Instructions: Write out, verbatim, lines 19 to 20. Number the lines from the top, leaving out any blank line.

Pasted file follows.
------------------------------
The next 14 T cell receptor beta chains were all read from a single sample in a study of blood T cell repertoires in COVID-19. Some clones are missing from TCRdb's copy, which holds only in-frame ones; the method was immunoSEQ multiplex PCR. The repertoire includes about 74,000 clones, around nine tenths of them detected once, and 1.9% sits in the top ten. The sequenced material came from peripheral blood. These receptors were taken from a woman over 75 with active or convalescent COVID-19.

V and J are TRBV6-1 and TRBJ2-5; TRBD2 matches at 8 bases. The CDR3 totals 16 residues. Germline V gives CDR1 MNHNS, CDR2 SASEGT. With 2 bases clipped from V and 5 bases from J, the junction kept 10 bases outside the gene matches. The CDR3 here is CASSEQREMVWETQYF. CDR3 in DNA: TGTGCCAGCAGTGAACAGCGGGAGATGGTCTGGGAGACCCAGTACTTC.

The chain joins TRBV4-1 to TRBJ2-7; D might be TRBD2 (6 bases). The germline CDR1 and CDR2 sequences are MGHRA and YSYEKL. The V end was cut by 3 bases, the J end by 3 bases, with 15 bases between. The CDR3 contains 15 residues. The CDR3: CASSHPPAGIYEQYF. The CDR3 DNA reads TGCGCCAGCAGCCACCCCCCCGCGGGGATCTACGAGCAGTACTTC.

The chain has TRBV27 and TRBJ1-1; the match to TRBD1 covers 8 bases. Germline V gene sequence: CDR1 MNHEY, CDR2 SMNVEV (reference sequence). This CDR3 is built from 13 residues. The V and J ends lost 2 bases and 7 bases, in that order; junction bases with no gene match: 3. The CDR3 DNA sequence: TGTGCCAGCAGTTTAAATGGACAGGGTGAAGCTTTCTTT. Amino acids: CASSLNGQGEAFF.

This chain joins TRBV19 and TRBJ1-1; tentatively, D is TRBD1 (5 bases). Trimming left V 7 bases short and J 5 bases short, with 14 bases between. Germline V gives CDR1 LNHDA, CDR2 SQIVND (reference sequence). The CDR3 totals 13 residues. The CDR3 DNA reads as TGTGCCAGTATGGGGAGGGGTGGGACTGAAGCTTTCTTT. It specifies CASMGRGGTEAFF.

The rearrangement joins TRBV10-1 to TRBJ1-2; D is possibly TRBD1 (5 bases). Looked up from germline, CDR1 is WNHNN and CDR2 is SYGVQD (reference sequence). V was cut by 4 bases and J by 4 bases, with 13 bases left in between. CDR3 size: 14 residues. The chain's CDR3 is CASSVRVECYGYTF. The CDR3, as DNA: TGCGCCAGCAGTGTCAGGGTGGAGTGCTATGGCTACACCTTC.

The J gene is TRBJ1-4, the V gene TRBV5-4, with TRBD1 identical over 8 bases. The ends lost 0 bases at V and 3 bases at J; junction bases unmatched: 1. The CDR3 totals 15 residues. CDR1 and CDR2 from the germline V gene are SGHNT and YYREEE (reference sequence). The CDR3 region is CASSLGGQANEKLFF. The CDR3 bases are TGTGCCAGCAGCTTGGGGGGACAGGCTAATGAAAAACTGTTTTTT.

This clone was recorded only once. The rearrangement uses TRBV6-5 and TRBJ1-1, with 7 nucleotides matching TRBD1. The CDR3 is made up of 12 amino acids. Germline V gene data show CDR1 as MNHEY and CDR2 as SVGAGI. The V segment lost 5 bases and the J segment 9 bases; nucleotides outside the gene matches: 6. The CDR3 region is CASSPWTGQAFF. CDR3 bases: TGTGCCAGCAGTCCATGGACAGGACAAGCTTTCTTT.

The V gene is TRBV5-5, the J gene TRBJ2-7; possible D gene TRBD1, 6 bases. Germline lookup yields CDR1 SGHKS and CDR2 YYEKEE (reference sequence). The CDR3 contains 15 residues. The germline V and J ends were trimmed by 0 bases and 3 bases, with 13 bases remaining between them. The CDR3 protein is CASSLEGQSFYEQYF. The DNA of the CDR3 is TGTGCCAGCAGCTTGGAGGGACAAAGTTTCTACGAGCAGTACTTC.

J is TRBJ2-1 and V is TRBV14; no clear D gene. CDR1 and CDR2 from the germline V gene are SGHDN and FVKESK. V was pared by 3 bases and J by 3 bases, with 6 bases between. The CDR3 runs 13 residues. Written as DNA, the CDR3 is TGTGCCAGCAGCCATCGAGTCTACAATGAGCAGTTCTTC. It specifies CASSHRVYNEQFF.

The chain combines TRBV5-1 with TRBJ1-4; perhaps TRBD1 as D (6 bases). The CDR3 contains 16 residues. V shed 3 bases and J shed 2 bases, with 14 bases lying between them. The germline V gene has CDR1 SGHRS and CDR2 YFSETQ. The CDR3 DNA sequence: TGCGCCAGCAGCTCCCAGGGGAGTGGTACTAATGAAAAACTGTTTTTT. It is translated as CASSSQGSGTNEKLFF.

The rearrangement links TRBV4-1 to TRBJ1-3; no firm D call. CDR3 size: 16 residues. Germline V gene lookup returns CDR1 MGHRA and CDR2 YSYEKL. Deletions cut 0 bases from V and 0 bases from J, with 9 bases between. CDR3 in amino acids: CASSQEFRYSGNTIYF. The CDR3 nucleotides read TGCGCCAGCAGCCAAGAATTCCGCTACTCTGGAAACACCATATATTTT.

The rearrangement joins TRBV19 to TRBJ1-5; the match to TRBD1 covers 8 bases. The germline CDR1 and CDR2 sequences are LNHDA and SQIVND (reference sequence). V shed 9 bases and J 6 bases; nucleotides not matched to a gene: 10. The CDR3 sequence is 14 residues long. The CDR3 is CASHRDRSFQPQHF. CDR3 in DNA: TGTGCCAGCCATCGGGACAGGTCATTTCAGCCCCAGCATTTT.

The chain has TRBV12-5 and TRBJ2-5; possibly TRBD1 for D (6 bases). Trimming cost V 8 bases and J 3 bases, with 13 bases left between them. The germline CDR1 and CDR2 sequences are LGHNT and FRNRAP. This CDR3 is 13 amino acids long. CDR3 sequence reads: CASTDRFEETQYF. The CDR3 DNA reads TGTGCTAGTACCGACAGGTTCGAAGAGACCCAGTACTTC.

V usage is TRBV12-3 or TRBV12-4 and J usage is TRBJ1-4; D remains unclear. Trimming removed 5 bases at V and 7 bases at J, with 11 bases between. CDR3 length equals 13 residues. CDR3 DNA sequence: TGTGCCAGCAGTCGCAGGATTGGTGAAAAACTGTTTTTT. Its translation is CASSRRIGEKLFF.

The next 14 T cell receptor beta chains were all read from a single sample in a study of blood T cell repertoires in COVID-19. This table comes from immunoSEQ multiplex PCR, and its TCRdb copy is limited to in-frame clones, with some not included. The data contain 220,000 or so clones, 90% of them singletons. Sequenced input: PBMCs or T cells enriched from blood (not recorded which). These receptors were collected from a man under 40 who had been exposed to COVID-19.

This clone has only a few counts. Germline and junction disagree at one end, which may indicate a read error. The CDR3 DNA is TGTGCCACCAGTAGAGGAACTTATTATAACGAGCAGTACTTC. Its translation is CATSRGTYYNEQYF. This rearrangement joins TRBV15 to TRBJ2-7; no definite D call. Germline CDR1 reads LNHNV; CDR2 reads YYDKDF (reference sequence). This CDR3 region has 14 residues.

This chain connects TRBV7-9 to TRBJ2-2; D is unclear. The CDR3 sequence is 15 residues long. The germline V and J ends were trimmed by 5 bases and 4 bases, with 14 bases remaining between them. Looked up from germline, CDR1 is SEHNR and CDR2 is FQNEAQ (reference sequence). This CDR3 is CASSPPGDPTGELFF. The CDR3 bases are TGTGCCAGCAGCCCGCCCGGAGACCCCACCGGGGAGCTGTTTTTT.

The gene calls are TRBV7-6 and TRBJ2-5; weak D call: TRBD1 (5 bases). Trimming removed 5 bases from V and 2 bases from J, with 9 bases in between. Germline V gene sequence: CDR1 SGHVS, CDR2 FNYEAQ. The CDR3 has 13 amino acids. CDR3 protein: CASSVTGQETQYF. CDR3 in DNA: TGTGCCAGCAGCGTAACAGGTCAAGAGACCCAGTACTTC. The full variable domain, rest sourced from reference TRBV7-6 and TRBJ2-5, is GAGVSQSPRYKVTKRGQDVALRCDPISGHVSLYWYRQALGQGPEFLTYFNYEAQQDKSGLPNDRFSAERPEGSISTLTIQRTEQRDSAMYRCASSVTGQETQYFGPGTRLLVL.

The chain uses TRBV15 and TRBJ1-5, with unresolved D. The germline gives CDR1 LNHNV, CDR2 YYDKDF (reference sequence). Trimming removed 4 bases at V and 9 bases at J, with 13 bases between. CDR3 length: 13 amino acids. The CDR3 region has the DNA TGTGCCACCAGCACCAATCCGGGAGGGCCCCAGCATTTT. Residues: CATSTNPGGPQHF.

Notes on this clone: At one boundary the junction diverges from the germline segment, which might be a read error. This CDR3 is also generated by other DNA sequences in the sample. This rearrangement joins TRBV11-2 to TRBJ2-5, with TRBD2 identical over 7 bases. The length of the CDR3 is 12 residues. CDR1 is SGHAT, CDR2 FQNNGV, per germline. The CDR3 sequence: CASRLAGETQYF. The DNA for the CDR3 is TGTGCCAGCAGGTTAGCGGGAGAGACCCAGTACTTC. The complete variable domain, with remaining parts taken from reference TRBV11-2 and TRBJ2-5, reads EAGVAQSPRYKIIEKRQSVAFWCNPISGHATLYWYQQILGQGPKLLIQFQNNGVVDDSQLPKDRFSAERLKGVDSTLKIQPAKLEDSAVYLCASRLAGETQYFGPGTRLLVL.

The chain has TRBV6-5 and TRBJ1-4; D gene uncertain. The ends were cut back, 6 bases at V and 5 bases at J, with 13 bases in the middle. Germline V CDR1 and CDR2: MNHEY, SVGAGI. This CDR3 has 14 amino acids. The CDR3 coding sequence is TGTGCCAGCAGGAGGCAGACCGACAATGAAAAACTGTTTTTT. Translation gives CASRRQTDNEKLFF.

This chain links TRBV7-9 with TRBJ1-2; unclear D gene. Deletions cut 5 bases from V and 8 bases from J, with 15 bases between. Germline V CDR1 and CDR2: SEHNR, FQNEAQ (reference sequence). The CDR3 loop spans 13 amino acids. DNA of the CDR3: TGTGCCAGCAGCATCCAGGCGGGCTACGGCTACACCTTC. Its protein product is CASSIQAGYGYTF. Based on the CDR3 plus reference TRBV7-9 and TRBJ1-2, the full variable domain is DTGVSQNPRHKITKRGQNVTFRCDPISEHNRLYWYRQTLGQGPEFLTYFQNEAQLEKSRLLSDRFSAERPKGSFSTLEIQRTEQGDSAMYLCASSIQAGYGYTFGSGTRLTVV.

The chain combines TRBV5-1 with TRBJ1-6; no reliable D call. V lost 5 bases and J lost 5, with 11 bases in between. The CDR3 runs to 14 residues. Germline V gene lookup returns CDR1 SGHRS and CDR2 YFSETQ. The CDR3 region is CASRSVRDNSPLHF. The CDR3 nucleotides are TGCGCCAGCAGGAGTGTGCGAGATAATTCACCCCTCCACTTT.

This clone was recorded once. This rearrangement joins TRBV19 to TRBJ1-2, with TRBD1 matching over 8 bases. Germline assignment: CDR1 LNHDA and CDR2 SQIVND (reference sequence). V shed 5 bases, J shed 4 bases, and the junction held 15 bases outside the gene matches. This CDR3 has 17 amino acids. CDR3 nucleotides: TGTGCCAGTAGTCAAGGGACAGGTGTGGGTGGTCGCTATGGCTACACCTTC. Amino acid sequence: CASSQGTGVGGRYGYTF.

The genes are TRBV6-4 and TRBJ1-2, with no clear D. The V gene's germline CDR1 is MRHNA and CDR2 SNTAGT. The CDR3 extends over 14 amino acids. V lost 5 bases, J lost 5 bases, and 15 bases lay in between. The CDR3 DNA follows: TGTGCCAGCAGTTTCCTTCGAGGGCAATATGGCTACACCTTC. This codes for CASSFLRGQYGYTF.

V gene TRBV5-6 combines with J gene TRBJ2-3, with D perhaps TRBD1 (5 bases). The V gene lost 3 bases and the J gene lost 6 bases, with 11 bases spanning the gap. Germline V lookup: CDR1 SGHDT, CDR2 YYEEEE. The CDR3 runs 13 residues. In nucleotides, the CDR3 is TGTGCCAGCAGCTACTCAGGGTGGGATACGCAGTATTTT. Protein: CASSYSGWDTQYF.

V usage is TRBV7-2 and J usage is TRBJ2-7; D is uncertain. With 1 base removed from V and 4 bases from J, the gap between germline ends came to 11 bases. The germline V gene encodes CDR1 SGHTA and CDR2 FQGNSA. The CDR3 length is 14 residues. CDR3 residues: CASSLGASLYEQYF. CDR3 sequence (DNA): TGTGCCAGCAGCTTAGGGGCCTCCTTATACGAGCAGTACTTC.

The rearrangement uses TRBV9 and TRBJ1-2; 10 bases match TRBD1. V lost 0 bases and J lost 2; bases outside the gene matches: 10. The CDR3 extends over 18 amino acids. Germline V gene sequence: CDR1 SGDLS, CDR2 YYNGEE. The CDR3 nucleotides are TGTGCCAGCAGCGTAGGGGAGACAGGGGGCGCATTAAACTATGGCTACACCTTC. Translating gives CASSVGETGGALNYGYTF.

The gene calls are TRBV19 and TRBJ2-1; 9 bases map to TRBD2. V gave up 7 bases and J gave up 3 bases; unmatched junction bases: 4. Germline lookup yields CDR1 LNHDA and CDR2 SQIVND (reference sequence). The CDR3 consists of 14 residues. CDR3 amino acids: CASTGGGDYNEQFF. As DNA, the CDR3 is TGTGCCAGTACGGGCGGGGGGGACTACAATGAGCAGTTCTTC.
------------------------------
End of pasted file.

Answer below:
The gene calls are TRBV7-6 and TRBJ2-5; weak D call: TRBD1 (5 bases). Trimming removed 5 bases from V and 2 bases from J, with 9 bases in between. Germline V gene sequence: CDR1 SGHVS, CDR2 FNYEAQ. The CDR3 has 13 amino acids. CDR3 protein: CASSVTGQETQYF. CDR3 in DNA: TGTGCCAGCAGCGTAACAGGTCAAGAGACCCAGTACTTC. The full variable domain, rest sourced from reference TRBV7-6 and TRBJ2-5, is GAGVSQSPRYKVTKRGQDVALRCDPISGHVSLYWYRQALGQGPEFLTYFNYEAQQDKSGLPNDRFSAERPEGSISTLTIQRTEQRDSAMYRCASSVTGQETQYFGPGTRLLVL.

The chain uses TRBV15 and TRBJ1-5, with unresolved D. The germline gives CDR1 LNHNV, CDR2 YYDKDF (reference sequence). Trimming removed 4 bases at V and 9 bases at J, with 13 bases between. CDR3 length: 13 amino acids. The CDR3 region has the DNA TGTGCCACCAGCACCAATCCGGGAGGGCCCCAGCATTTT. Residues: CATSTNPGGPQHF.